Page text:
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“Hopefully children who see me feel like they can achieve anything, and that hearing loss is not a barrier.”

Photograph of Amy Hurst
29 April 2022

Alice Hurst, Senior Audiologist

After finding out she would need hearing aids at a young age, Alice feels she’s now in a privileged position to be able to provide care to children with hearing loss of their own.

Alice said: “I have bilateral moderate hearing loss and wear two hearing aids. My own deafness helps me empathise with my patients and they can see that wearing hearing aids is not something to be ashamed of.”

For babies born today, the Newborn Hearing Screening test helps identify permanent hearing loss as early as possible. This means parents and carers can get the right support and advice quickly. When Alice was born this wasn’t available and so she doesn’t know when her own hearing loss developed.

Alice added: “It was picked up in school around the age of six by a teacher and I was fitted with two hearing aids. There was no family history of hearing loss, so it was a surprise to my parents.”

After Audiology was mentioned to her as a possible career option, Alice completed a degree in BSC Healthcare Science Audiology at De Montfort University in Leicester – “I was especially popular with the other students because they could practice on me!

“During my degree, I always had an interest in working with children. I needed to get some experience of working within the NHS before specialising in a certain area of Audiology. I had been interested in working at Sheffield Children’s for some time, but it was just a matter of waiting for the right job to come up and gaining some paediatric experience.”

When that job came up, Alice began at Sheffield Children’s in 2020 as Band 6 Paediatric Audiologist. She applied for an Access to Work grant, which provided technology to work alongside her hearing aids to help in meetings and appointments. 

Alice said: “I was given a microphone and FM receivers for my hearing aids. The microphone really helps, especially in virtual meetings as I can hear more clearly through my hearing aids.

“I work in the best place for someone with a hearing loss, as my colleagues and I spend our days communicating with children and young people who have hearing loss too. Being open with colleagues and not being afraid to ask for support when it’s needed will help you with your job.”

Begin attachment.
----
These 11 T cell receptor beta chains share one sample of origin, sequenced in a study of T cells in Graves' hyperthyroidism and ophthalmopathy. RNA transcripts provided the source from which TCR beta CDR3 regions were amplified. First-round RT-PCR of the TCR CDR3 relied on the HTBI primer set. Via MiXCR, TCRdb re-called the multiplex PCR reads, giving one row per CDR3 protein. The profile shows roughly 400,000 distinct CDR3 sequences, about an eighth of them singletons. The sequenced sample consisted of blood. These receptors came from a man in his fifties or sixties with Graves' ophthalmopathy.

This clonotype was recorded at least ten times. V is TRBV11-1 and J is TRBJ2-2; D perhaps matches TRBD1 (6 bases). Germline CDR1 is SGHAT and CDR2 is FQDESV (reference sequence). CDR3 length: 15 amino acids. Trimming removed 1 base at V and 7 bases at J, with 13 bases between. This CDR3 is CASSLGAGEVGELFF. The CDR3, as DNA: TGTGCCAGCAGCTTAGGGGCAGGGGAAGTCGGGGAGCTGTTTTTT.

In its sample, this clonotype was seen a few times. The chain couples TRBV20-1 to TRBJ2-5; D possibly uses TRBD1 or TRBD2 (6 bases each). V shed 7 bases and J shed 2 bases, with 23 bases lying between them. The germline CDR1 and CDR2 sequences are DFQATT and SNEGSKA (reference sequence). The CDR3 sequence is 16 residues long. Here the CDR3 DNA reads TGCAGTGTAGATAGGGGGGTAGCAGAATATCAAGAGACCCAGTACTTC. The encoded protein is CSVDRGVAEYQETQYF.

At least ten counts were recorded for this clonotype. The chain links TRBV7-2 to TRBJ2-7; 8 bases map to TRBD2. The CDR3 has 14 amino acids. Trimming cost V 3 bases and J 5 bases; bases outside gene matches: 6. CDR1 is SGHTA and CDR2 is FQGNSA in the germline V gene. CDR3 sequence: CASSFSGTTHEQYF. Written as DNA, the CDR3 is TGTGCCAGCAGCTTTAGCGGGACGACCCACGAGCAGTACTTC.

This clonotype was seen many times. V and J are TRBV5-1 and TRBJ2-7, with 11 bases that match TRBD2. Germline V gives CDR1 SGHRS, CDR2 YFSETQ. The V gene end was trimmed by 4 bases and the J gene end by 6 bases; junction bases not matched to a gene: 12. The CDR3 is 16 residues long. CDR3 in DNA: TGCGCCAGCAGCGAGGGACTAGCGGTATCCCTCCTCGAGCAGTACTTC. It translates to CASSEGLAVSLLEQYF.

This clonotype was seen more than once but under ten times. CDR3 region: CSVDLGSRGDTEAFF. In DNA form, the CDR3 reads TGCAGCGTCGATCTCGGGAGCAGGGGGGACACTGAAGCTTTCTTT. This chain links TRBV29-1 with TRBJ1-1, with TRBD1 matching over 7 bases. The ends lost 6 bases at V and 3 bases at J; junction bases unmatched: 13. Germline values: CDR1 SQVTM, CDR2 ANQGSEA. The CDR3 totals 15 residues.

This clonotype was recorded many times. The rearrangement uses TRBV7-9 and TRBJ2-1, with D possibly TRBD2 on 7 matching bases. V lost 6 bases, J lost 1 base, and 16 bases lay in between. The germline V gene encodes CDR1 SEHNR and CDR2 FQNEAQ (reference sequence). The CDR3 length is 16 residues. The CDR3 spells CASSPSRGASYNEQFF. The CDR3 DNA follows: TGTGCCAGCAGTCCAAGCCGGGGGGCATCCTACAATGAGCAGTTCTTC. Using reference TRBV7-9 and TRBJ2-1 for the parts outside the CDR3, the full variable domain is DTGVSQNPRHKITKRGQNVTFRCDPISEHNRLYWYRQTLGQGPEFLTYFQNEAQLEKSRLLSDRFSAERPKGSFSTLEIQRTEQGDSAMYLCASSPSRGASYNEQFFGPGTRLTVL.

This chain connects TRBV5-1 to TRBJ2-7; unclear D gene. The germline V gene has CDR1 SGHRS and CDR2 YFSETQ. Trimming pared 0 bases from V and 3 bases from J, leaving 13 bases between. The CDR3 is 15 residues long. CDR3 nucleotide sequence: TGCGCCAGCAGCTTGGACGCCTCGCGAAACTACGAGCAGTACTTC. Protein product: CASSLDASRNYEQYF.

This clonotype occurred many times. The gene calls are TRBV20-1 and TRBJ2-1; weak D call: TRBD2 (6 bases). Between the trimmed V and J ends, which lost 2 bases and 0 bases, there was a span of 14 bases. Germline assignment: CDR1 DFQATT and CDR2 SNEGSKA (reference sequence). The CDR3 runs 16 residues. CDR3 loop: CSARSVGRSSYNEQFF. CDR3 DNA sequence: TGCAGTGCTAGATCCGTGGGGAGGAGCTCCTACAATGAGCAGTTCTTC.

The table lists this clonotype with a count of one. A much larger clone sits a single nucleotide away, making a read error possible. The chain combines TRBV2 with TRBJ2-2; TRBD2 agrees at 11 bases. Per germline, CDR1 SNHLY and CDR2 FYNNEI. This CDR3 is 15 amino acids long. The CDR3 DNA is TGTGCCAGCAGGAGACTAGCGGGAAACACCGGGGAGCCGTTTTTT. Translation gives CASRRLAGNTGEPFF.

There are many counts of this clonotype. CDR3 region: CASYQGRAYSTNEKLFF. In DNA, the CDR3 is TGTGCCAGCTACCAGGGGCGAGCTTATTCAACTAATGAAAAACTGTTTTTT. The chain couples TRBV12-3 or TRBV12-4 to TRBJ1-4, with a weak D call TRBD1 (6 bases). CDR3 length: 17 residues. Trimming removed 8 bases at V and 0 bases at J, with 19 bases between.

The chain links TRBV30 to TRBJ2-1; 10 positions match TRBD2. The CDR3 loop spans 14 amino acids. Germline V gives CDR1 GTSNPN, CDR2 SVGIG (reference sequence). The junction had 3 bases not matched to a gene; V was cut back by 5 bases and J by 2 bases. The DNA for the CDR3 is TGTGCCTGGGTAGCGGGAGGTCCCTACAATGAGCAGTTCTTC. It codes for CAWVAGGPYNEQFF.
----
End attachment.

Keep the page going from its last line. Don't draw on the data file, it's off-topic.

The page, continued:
Alongside Alice, the Sheffield Children’s Audiology team assess and manage the hearing and balance problems of children and young people. Together they support patients with all types of hearing loss, complete assessments relating to listening difficulties, provide complex services such as bone-anchored hearing devices and support our patients’ transition into adult services.

Alice added: “I feel the care provided by our team is excellent. We have a range of different team members who work in the different specialisms we support including tinnitus, balance, and additional needs. We are continuously evolving, with new technology making sure our patients have the best hearing aids suitable for them. We also work alongside different departments including the Teachers of the Deaf services, Speech and Language Therapy and the Ear, Nose and Throat (ENT) team.”

Away from Sheffield Children’s, Alice is a Science, Technology, Engineering, and Mathematics (STEM) ambassador and visits schools to give career talks.

She said: “I really enjoy going into schools and educating children about working in the NHS, especially introducing them to Audiology which is a relatively unknown job area. Hopefully it helps to inspire them to go into STEM careers too. One of my favourite activities is teaching pupils the alphabet in British Sign Language (BSL).

“I’m passionate about spreading awareness about hearing loss. I never had any experience of other children wearing hearing aids when I was younger and always felt like I was different. I feel it is very important and valuable for both the children and parents to see role models.

“Hearing loss in society is often seen as something which only affects older people and hearing aids are for older people. I think that the children and young people who see me hopefully feel like they can achieve anything, and that hearing loss is not a barrier.”

If you would like to find out more about our Audiology team, or find the right job for you, please visit our website.

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